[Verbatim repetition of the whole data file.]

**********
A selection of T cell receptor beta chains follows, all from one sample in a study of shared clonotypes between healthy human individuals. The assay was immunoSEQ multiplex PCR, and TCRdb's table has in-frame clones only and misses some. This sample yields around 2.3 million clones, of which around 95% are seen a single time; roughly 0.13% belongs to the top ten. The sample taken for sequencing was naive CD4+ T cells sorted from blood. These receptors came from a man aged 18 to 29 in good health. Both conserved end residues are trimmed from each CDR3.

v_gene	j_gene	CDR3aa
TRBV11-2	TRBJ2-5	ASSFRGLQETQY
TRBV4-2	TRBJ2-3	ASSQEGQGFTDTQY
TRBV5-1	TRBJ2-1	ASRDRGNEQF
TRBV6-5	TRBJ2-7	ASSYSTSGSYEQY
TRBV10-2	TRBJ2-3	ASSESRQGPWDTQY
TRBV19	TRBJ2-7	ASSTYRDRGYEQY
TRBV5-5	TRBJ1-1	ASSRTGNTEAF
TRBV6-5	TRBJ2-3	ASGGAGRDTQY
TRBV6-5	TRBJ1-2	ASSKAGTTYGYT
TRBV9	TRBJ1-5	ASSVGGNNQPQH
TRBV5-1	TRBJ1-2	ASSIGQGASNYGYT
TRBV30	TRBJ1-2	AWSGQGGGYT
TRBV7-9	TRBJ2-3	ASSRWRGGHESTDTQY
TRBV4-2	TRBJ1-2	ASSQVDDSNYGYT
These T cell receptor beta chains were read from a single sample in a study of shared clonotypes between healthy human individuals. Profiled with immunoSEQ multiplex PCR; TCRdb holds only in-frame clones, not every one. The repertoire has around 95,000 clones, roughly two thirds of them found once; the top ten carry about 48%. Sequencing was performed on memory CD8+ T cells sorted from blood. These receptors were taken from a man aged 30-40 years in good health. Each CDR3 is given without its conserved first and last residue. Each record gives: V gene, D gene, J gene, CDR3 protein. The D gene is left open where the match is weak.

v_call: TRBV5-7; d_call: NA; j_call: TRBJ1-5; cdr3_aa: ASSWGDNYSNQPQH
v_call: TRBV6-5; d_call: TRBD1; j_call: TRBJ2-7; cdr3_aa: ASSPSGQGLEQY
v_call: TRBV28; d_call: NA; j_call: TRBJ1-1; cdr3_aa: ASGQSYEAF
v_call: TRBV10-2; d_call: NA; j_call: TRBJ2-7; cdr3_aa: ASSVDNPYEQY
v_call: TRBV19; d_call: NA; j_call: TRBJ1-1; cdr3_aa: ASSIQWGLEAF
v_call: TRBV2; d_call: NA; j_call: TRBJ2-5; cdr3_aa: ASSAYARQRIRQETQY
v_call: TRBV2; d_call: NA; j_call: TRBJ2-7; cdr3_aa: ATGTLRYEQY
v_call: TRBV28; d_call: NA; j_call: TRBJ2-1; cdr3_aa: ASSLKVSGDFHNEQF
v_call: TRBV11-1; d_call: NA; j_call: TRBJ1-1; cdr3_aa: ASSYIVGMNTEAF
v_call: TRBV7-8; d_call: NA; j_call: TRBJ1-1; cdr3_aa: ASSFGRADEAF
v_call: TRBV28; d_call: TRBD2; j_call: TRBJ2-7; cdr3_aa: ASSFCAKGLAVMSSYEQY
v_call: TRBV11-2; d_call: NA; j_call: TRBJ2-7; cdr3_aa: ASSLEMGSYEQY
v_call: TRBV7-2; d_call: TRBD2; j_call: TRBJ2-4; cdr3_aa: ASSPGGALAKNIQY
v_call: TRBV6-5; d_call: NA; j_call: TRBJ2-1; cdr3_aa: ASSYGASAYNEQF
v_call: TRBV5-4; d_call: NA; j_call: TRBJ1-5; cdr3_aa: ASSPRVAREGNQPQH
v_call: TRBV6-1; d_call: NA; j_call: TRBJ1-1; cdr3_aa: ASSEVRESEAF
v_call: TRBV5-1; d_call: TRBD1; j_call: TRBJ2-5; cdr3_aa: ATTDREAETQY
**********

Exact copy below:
A selection of T cell receptor beta chains follows, all from one sample in a study of shared clonotypes between healthy human individuals. The assay was immunoSEQ multiplex PCR, and TCRdb's table has in-frame clones only and misses some. This sample yields around 2.3 million clones, of which around 95% are seen a single time; roughly 0.13% belongs to the top ten. The sample taken for sequencing was naive CD4+ T cells sorted from blood. These receptors came from a man aged 18 to 29 in good health. Both conserved end residues are trimmed from each CDR3.

v_gene	j_gene	CDR3aa
TRBV11-2	TRBJ2-5	ASSFRGLQETQY
TRBV4-2	TRBJ2-3	ASSQEGQGFTDTQY
TRBV5-1	TRBJ2-1	ASRDRGNEQF
TRBV6-5	TRBJ2-7	ASSYSTSGSYEQY
TRBV10-2	TRBJ2-3	ASSESRQGPWDTQY
TRBV19	TRBJ2-7	ASSTYRDRGYEQY
TRBV5-5	TRBJ1-1	ASSRTGNTEAF
TRBV6-5	TRBJ2-3	ASGGAGRDTQY
TRBV6-5	TRBJ1-2	ASSKAGTTYGYT
TRBV9	TRBJ1-5	ASSVGGNNQPQH
TRBV5-1	TRBJ1-2	ASSIGQGASNYGYT
TRBV30	TRBJ1-2	AWSGQGGGYT
TRBV7-9	TRBJ2-3	ASSRWRGGHESTDTQY
TRBV4-2	TRBJ1-2	ASSQVDDSNYGYT
These T cell receptor beta chains were read from a single sample in a study of shared clonotypes between healthy human individuals. Profiled with immunoSEQ multiplex PCR; TCRdb holds only in-frame clones, not every one. The repertoire has around 95,000 clones, roughly two thirds of them found once; the top ten carry about 48%. Sequencing was performed on memory CD8+ T cells sorted from blood. These receptors were taken from a man aged 30-40 years in good health. Each CDR3 is given without its conserved first and last residue. Each record gives: V gene, D gene, J gene, CDR3 protein. The D gene is left open where the match is weak.

v_call: TRBV5-7; d_call: NA; j_call: TRBJ1-5; cdr3_aa: ASSWGDNYSNQPQH
v_call: TRBV6-5; d_call: TRBD1; j_call: TRBJ2-7; cdr3_aa: ASSPSGQGLEQY
v_call: TRBV28; d_call: NA; j_call: TRBJ1-1; cdr3_aa: ASGQSYEAF
v_call: TRBV10-2; d_call: NA; j_call: TRBJ2-7; cdr3_aa: ASSVDNPYEQY
v_call: TRBV19; d_call: NA; j_call: TRBJ1-1; cdr3_aa: ASSIQWGLEAF
v_call: TRBV2; d_call: NA; j_call: TRBJ2-5; cdr3_aa: ASSAYARQRIRQETQY
v_call: TRBV2; d_call: NA; j_call: TRBJ2-7; cdr3_aa: ATGTLRYEQY
v_call: TRBV28; d_call: NA; j_call: TRBJ2-1; cdr3_aa: ASSLKVSGDFHNEQF
v_call: TRBV11-1; d_call: NA; j_call: TRBJ1-1; cdr3_aa: ASSYIVGMNTEAF
v_call: TRBV7-8; d_call: NA; j_call: TRBJ1-1; cdr3_aa: ASSFGRADEAF
v_call: TRBV28; d_call: TRBD2; j_call: TRBJ2-7; cdr3_aa: ASSFCAKGLAVMSSYEQY
v_call: TRBV11-2; d_call: NA; j_call: TRBJ2-7; cdr3_aa: ASSLEMGSYEQY
v_call: TRBV7-2; d_call: TRBD2; j_call: TRBJ2-4; cdr3_aa: ASSPGGALAKNIQY
v_call: TRBV6-5; d_call: NA; j_call: TRBJ2-1; cdr3_aa: ASSYGASAYNEQF
v_call: TRBV5-4; d_call: NA; j_call: TRBJ1-5; cdr3_aa: ASSPRVAREGNQPQH
v_call: TRBV6-1; d_call: NA; j_call: TRBJ1-1; cdr3_aa: ASSEVRESEAF
v_call: TRBV5-1; d_call: TRBD1; j_call: TRBJ2-5; cdr3_aa: ATTDREAETQY